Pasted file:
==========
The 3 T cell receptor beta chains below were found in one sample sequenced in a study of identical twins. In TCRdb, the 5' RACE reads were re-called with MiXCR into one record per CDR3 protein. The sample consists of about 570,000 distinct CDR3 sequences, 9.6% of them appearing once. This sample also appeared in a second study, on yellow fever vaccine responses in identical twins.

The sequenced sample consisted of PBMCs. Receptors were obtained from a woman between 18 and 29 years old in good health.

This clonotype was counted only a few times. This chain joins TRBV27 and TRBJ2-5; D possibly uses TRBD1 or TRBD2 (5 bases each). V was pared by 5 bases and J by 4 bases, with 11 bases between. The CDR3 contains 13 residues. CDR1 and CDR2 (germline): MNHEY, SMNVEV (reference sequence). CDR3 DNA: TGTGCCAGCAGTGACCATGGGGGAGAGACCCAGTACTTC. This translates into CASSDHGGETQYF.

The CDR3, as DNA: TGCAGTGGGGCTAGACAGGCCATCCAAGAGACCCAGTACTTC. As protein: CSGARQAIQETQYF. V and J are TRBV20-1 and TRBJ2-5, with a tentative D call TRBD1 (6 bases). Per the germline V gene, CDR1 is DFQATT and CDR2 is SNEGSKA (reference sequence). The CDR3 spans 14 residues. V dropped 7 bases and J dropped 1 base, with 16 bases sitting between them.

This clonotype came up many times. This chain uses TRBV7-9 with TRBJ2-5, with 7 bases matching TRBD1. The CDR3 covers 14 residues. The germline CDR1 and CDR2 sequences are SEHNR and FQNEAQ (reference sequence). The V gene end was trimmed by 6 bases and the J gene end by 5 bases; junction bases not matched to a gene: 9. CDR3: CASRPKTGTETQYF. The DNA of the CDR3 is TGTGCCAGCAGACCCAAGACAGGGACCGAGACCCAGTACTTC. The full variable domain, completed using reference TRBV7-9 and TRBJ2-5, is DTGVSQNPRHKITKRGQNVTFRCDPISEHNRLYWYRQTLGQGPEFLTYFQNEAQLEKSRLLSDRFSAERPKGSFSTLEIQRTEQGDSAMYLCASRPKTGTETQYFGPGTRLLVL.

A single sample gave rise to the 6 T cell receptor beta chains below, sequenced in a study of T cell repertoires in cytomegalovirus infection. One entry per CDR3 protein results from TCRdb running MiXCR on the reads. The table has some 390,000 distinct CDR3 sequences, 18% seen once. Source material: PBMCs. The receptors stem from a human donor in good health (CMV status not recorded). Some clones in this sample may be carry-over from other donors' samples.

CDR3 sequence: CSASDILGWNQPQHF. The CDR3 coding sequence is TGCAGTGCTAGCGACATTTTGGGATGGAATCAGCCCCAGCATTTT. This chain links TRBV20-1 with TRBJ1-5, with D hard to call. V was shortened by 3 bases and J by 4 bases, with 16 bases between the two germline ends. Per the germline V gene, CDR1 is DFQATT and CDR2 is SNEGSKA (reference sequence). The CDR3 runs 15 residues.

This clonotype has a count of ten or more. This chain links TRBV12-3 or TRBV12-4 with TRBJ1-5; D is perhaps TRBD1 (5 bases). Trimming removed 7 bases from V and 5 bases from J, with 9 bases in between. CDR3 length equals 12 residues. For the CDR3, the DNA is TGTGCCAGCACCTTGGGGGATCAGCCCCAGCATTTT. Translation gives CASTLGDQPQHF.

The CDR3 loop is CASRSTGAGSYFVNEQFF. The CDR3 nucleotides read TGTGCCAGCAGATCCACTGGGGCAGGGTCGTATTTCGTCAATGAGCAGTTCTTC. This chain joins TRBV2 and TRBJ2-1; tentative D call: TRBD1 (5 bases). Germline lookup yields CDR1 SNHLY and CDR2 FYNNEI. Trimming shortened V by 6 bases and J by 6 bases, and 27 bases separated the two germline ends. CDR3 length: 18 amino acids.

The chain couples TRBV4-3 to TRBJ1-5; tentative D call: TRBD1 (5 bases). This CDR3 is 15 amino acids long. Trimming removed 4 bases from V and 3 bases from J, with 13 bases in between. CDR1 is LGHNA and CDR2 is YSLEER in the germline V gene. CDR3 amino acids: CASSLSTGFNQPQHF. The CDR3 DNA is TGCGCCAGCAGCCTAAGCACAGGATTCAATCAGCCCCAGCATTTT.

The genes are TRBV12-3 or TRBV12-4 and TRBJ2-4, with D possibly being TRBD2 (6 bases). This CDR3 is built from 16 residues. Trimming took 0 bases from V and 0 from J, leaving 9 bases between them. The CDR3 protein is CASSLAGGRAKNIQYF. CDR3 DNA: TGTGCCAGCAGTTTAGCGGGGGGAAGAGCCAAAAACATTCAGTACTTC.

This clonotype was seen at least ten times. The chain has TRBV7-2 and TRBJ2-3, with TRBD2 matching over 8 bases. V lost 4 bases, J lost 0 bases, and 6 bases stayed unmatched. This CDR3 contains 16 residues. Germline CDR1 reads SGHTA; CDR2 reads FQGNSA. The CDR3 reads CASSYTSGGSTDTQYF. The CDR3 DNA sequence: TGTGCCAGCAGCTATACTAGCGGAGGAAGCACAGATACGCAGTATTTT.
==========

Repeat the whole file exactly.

The 3 T cell receptor beta chains below were found in one sample sequenced in a study of identical twins. In TCRdb, the 5' RACE reads were re-called with MiXCR into one record per CDR3 protein. The sample consists of about 570,000 distinct CDR3 sequences, 9.6% of them appearing once. This sample also appeared in a second study, on yellow fever vaccine responses in identical twins.

The sequenced sample consisted of PBMCs. Receptors were obtained from a woman between 18 and 29 years old in good health.

This clonotype was counted only a few times. This chain joins TRBV27 and TRBJ2-5; D possibly uses TRBD1 or TRBD2 (5 bases each). V was pared by 5 bases and J by 4 bases, with 11 bases between. The CDR3 contains 13 residues. CDR1 and CDR2 (germline): MNHEY, SMNVEV (reference sequence). CDR3 DNA: TGTGCCAGCAGTGACCATGGGGGAGAGACCCAGTACTTC. This translates into CASSDHGGETQYF.

The CDR3, as DNA: TGCAGTGGGGCTAGACAGGCCATCCAAGAGACCCAGTACTTC. As protein: CSGARQAIQETQYF. V and J are TRBV20-1 and TRBJ2-5, with a tentative D call TRBD1 (6 bases). Per the germline V gene, CDR1 is DFQATT and CDR2 is SNEGSKA (reference sequence). The CDR3 spans 14 residues. V dropped 7 bases and J dropped 1 base, with 16 bases sitting between them.

This clonotype came up many times. This chain uses TRBV7-9 with TRBJ2-5, with 7 bases matching TRBD1. The CDR3 covers 14 residues. The germline CDR1 and CDR2 sequences are SEHNR and FQNEAQ (reference sequence). The V gene end was trimmed by 6 bases and the J gene end by 5 bases; junction bases not matched to a gene: 9. CDR3: CASRPKTGTETQYF. The DNA of the CDR3 is TGTGCCAGCAGACCCAAGACAGGGACCGAGACCCAGTACTTC. The full variable domain, completed using reference TRBV7-9 and TRBJ2-5, is DTGVSQNPRHKITKRGQNVTFRCDPISEHNRLYWYRQTLGQGPEFLTYFQNEAQLEKSRLLSDRFSAERPKGSFSTLEIQRTEQGDSAMYLCASRPKTGTETQYFGPGTRLLVL.

A single sample gave rise to the 6 T cell receptor beta chains below, sequenced in a study of T cell repertoires in cytomegalovirus infection. One entry per CDR3 protein results from TCRdb running MiXCR on the reads. The table has some 390,000 distinct CDR3 sequences, 18% seen once. Source material: PBMCs. The receptors stem from a human donor in good health (CMV status not recorded). Some clones in this sample may be carry-over from other donors' samples.

CDR3 sequence: CSASDILGWNQPQHF. The CDR3 coding sequence is TGCAGTGCTAGCGACATTTTGGGATGGAATCAGCCCCAGCATTTT. This chain links TRBV20-1 with TRBJ1-5, with D hard to call. V was shortened by 3 bases and J by 4 bases, with 16 bases between the two germline ends. Per the germline V gene, CDR1 is DFQATT and CDR2 is SNEGSKA (reference sequence). The CDR3 runs 15 residues.

This clonotype has a count of ten or more. This chain links TRBV12-3 or TRBV12-4 with TRBJ1-5; D is perhaps TRBD1 (5 bases). Trimming removed 7 bases from V and 5 bases from J, with 9 bases in between. CDR3 length equals 12 residues. For the CDR3, the DNA is TGTGCCAGCACCTTGGGGGATCAGCCCCAGCATTTT. Translation gives CASTLGDQPQHF.

The CDR3 loop is CASRSTGAGSYFVNEQFF. The CDR3 nucleotides read TGTGCCAGCAGATCCACTGGGGCAGGGTCGTATTTCGTCAATGAGCAGTTCTTC. This chain joins TRBV2 and TRBJ2-1; tentative D call: TRBD1 (5 bases). Germline lookup yields CDR1 SNHLY and CDR2 FYNNEI. Trimming shortened V by 6 bases and J by 6 bases, and 27 bases separated the two germline ends. CDR3 length: 18 amino acids.

The chain couples TRBV4-3 to TRBJ1-5; tentative D call: TRBD1 (5 bases). This CDR3 is 15 amino acids long. Trimming removed 4 bases from V and 3 bases from J, with 13 bases in between. CDR1 is LGHNA and CDR2 is YSLEER in the germline V gene. CDR3 amino acids: CASSLSTGFNQPQHF. The CDR3 DNA is TGCGCCAGCAGCCTAAGCACAGGATTCAATCAGCCCCAGCATTTT.

The genes are TRBV12-3 or TRBV12-4 and TRBJ2-4, with D possibly being TRBD2 (6 bases). This CDR3 is built from 16 residues. Trimming took 0 bases from V and 0 from J, leaving 9 bases between them. The CDR3 protein is CASSLAGGRAKNIQYF. CDR3 DNA: TGTGCCAGCAGTTTAGCGGGGGGAAGAGCCAAAAACATTCAGTACTTC.

This clonotype was seen at least ten times. The chain has TRBV7-2 and TRBJ2-3, with TRBD2 matching over 8 bases. V lost 4 bases, J lost 0 bases, and 6 bases stayed unmatched. This CDR3 contains 16 residues. Germline CDR1 reads SGHTA; CDR2 reads FQGNSA. The CDR3 reads CASSYTSGGSTDTQYF. The CDR3 DNA sequence: TGTGCCAGCAGCTATACTAGCGGAGGAAGCACAGATACGCAGTATTTT.